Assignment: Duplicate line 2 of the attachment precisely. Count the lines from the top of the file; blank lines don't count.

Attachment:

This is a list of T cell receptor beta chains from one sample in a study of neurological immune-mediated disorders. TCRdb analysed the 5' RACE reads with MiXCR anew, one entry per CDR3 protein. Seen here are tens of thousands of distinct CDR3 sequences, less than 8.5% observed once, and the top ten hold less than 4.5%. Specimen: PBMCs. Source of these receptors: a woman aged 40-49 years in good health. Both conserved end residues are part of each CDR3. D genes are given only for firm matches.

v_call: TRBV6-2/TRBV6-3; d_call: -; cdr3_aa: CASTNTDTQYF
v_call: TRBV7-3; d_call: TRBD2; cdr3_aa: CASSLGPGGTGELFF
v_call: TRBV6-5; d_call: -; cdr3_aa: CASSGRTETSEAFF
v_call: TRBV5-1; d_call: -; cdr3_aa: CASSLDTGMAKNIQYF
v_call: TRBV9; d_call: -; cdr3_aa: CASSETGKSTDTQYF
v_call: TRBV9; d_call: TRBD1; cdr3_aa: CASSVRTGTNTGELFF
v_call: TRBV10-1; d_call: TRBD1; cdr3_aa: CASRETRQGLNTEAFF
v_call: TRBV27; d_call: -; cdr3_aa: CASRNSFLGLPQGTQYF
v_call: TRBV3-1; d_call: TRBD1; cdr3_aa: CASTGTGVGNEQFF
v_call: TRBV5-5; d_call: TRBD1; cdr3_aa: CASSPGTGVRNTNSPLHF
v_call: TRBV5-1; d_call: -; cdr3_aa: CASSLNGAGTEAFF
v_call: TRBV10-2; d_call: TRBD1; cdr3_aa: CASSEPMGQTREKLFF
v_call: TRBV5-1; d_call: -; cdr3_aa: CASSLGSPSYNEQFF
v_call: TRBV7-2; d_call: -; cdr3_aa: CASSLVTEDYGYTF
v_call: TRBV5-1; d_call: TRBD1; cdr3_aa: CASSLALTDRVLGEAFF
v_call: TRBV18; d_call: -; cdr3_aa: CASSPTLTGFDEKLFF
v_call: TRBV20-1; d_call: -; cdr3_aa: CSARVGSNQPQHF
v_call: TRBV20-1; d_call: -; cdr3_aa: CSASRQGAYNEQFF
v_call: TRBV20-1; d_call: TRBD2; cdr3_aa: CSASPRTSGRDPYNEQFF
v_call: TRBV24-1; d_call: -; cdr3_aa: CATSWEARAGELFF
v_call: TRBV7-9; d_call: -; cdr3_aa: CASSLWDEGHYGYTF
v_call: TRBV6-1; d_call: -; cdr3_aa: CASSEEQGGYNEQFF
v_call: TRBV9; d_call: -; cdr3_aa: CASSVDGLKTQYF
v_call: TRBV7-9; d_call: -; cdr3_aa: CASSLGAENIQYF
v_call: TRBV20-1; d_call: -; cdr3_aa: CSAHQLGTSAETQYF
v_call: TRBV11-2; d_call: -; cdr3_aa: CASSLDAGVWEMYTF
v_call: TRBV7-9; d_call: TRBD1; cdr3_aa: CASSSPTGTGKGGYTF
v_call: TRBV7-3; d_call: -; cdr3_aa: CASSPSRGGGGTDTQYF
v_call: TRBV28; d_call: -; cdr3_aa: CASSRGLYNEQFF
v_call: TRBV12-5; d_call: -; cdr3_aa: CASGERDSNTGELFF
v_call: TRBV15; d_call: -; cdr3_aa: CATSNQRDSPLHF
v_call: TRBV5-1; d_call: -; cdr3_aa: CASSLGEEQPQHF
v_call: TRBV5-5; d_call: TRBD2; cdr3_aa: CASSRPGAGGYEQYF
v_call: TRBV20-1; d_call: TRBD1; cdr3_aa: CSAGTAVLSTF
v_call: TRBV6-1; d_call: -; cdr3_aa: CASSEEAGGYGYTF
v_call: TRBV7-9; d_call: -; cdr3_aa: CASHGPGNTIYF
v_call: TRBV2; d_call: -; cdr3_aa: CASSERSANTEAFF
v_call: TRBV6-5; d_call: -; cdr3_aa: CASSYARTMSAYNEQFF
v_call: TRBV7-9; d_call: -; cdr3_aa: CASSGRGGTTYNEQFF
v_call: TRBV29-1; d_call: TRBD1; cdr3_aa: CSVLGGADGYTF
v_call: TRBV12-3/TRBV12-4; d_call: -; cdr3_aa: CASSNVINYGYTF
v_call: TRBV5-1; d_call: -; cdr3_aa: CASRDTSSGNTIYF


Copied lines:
v_call: TRBV6-2/TRBV6-3; d_call: -; cdr3_aa: CASTNTDTQYF